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Vaccines: Frequently Asked Questions

Every year, top disease specialists and pediatricians work together to establish guidelines for the recommended child and adolescent immunization schedule. This applies to all healthy children ages 18 years or younger and is recommended by the American Academy of Pediatrics, the Centers for Disease Control and Prevention and other health care organizations. While vaccines and immunizations have been around for quite some time, we recognize that new parents may have questions about the recommended immunization schedule. Not to fear, we’re here to help clear up any questions you might have!

The first thing to note is that there are two recommended immunization schedules depending on your child’s age: one for ages birth to six years, and one for ages six to eighteen years. 

We’re going to answer some commonly asked questions next, but please feel free to ask your pediatrician if you have any questions outside of these. 

Q: Should all children follow the recommended vaccine schedule?

A: Yes, the schedule is considered the ideal schedule for healthy children! There are very few, rare exceptions. For instance, if your child has a weakened immune system, they may need a booster dose or a different type of vaccine. Your pediatrician will help you make an informed decision about what approach is best for your child. 

Q: Why are some vaccines given in multiple doses?

A:  Some vaccines are broken into multiple doses to make them as effective as possible. Sometimes, these can even be spread apart to different ages. That’s why your child may be due for a few different shots at any given time, or they may receive a “booster” or second or third doses. 

Q: What if my child has missed a vaccine dose?

A: If your child misses a vaccine, we recommend scheduling them for a visit to their pediatrician so they can catch up as soon as possible. Getting your child vaccinated on the recommended schedule is the best way to protect them from disease and keep them healthy. The recommended schedule is designed to work best with a child’s immune system at certain ages and at specific time intervals between doses.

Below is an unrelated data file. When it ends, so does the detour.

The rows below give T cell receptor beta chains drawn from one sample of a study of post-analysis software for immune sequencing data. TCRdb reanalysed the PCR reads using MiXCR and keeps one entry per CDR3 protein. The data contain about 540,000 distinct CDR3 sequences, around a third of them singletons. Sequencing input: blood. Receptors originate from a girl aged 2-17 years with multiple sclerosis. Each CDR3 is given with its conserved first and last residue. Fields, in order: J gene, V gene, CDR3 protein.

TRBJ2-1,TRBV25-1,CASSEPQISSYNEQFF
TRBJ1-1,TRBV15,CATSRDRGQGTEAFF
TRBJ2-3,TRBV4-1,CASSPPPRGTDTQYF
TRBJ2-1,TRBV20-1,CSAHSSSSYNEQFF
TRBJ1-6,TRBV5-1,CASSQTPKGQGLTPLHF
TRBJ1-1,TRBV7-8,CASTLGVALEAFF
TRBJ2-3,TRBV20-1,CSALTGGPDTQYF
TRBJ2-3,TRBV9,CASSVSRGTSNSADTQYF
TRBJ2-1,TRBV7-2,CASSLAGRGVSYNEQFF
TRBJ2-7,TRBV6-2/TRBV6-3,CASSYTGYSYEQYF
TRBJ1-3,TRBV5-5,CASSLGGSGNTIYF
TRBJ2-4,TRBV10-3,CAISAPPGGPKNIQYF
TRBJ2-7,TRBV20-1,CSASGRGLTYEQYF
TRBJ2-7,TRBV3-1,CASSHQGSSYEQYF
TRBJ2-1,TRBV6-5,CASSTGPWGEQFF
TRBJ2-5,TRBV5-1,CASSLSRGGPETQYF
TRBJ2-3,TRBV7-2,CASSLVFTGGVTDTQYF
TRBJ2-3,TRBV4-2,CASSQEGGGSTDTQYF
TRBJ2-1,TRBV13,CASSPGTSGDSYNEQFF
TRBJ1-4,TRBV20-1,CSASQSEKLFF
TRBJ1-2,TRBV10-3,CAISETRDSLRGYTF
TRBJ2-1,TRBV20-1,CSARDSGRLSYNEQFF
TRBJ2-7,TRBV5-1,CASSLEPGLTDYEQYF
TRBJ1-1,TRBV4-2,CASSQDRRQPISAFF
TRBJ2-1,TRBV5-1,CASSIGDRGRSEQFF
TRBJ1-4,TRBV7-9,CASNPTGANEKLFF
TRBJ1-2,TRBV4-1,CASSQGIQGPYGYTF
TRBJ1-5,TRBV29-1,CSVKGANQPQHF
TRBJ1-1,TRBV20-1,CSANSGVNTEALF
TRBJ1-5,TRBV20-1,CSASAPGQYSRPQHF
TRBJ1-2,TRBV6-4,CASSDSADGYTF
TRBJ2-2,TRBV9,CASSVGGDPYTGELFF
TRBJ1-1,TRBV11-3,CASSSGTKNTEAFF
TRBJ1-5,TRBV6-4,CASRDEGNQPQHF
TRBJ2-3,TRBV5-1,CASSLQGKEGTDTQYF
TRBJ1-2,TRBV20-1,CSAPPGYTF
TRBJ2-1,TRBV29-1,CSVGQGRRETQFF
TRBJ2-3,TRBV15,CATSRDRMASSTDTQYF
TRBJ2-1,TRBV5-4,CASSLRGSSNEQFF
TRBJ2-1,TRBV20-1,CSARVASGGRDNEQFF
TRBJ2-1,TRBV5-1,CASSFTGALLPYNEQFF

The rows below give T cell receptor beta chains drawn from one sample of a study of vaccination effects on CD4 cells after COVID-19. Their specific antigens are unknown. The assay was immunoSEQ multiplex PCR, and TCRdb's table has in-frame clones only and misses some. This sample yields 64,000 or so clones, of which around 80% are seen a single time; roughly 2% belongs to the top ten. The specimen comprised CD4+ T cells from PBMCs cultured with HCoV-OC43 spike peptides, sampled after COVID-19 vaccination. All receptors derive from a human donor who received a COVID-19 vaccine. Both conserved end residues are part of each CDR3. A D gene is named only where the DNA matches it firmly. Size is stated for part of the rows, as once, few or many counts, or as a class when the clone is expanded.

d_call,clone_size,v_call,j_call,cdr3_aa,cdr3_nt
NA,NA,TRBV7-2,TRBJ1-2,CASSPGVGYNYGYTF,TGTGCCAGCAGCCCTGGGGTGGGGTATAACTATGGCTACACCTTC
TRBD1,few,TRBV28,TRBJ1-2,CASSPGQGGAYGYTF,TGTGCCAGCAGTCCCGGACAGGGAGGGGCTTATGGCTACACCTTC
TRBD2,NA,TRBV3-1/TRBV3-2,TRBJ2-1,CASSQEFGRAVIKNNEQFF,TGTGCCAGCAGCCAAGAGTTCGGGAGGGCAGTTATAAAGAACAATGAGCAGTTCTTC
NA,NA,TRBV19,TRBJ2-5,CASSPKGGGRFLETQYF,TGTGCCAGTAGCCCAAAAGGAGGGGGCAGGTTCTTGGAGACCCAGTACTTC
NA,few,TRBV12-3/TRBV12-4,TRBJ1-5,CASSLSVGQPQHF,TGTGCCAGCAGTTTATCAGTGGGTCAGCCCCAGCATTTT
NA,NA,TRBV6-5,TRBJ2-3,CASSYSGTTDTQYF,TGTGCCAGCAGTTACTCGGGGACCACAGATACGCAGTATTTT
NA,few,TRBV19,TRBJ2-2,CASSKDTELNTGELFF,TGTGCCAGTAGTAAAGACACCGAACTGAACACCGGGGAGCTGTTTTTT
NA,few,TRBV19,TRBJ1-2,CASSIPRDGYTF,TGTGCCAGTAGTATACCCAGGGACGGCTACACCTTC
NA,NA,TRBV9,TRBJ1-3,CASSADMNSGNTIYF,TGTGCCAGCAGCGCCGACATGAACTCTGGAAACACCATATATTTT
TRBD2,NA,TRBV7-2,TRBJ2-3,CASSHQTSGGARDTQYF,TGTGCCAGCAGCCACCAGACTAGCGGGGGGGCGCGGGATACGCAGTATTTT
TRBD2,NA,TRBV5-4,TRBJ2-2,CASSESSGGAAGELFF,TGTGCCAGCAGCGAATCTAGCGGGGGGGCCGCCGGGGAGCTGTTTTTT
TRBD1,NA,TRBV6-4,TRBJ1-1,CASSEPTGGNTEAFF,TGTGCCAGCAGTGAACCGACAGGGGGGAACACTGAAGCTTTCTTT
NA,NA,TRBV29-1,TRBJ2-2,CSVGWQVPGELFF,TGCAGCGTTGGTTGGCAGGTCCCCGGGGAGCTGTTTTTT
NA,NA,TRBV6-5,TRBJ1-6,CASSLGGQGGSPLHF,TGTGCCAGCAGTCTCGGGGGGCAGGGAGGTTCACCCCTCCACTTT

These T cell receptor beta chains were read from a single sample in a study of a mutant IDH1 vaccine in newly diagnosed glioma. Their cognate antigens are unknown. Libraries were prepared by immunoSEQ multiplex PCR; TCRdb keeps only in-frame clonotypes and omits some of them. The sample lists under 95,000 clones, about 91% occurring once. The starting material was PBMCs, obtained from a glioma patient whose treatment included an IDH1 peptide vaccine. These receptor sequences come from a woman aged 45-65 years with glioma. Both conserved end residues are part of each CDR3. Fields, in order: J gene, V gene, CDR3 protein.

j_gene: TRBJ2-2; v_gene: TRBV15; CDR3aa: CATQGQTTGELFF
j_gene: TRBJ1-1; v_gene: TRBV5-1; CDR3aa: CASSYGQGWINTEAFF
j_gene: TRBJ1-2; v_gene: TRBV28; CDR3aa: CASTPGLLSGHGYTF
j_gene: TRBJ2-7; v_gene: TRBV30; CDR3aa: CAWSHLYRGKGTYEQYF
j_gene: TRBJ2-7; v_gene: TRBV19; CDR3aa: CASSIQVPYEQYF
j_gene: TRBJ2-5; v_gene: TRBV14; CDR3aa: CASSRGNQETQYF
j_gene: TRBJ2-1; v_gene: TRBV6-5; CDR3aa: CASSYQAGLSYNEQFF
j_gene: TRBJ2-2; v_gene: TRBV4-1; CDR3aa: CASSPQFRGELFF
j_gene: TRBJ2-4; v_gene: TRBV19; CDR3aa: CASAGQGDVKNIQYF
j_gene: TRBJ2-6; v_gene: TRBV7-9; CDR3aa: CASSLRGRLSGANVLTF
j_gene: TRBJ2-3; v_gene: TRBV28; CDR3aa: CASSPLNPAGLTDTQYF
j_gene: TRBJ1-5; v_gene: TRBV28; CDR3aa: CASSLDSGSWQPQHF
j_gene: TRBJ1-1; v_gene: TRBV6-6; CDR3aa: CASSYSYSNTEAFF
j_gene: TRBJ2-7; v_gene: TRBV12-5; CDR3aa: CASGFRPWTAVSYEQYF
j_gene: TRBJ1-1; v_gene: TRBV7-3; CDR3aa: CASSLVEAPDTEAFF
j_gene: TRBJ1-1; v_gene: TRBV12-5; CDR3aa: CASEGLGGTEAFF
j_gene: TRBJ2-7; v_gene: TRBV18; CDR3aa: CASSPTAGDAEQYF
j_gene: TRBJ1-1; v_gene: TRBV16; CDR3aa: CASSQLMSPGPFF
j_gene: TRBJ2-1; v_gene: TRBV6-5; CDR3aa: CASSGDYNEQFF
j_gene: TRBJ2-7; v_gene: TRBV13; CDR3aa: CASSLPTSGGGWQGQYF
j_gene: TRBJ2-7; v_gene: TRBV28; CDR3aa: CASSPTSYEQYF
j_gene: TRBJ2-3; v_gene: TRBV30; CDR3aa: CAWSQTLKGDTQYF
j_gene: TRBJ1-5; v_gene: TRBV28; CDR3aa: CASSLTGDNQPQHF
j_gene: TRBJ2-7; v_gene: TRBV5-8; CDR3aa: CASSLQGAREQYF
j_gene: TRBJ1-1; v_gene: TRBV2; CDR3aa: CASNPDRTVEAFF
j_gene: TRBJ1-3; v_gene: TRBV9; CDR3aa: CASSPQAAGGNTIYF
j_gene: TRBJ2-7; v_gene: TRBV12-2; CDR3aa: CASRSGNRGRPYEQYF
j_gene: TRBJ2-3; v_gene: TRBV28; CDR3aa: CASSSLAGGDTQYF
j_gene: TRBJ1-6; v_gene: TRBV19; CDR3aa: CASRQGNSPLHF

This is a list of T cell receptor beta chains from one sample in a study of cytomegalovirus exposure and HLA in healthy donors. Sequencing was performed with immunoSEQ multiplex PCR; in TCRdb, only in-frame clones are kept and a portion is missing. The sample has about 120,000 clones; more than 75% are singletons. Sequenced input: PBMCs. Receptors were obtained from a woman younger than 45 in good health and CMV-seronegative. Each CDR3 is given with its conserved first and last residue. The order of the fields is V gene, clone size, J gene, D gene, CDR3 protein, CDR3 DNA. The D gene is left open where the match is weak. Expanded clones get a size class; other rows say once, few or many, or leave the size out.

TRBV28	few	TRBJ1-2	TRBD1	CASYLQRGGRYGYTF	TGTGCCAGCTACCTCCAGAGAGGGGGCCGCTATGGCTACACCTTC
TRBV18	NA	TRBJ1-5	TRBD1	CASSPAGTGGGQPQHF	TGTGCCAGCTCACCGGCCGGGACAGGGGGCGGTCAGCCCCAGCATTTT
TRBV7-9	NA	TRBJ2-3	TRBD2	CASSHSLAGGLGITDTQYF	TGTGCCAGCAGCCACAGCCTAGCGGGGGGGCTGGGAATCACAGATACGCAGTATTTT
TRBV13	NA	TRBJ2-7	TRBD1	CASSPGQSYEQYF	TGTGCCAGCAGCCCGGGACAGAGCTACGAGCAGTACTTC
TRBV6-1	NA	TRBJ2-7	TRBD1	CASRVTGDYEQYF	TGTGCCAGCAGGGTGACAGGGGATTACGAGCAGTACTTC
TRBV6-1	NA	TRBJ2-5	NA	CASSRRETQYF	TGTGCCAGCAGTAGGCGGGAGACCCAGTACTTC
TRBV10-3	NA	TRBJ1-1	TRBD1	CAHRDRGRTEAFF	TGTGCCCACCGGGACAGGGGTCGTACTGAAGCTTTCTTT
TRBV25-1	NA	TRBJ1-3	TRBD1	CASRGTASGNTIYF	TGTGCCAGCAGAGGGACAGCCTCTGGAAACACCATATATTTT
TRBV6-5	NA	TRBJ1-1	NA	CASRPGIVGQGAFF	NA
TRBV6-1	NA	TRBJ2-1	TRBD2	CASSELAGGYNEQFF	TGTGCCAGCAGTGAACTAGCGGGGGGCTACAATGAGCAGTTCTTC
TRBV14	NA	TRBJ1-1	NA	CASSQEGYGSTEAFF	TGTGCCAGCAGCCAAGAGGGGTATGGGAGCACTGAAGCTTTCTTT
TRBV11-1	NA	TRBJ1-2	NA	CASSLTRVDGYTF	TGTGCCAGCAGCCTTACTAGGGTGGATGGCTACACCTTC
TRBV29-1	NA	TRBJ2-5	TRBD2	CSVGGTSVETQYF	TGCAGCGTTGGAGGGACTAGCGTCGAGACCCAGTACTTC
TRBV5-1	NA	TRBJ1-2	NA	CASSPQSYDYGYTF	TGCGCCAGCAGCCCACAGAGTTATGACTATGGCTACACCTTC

Q: Is it bad to get multiple shots in one visit?

A: Nope! Vaccines are proven to be safe for children, even when multiple shots are given together. In fact, a vaccine doesn’t expose your child to any more germs than what they naturally encounter every day. Most children are exposed to about 2,000-6,000 germs on a daily basis. That is way more than the antigens in any combination of vaccines on the current immunization schedule (about 150 for the whole schedule)!  So, your child’s immune system will not be overwhelmed by vaccines.

Q: Should my child get vaccines if they are sick?

A: Most of the time, yes! Oftentimes a sick child can still safely get vaccinated even if they have a mild illness like a cold, earache, low fever or diarrhea. Since vaccination does not place an extra burden on the immune system, there is no reason to prevent your child from getting vaccinated if they have a cold or similar illness. If you’re unsure, talk with your pediatrician. We won’t recommend vaccinating in the event that it would hurt your child. 

Q: Can you get a disease from a vaccine?

A: No. A vaccine does not cause illness in healthy people! This is because the virus or bacteria used in the vaccine is either not alive or very, very weak. It is simply there to provide your child’s immune system with the information necessary to create antibodies to protect against the disease. 

From the American Academy of Pediatrics: “Similar to how a child learns to read and write, the immune system reads and remembers details about the disease from each vaccine. A vaccine teaches your body’s immune system to recognize the virus or bacteria so you can build up your own immunity against that disease. All it takes is a tiny amount of active ingredients in each vaccine for the immune system to understand and remember what to do when it sees the actual virus or bacteria.”

Q: Are there side effects for vaccines?

A: Side effects are a normal and expected part of how vaccines work. Sometimes when you get a vaccine, you may get a low fever or body aches. This is a sign your body’s immune system is working to get stronger. After the vaccine does its job, it quickly leaves your body. The side effects go away shortly, too. Negative reactions can occur from a vaccine, but it is very rare, much less than that of getting the disease itself!  

Remember, we recommend vaccinating your child, because we want to protect them and keep them as healthy as possible! If you have any questions or hesitations about vaccinations or your child’s recommended immunization schedule, please talk to your pediatrician during your next visit. We are here to help! 

Information in this article is sourced from Healthychildren.org, a division of The AMerican Academy of Pediatrics and aligns with our guidelines for immunizations. You can read more about Immunizations at Augusta Pediatrics here.


For questions, to book an appointment, or any other concerns, Augusta Pediatrics can be reached at (706) 868-0389. The information on this site is not intended or implied to be a substitute for professional medical advice, diagnosis or treatment. All content, including text, graphics, images and information, contained on or available through this web site is for general information purposes only.


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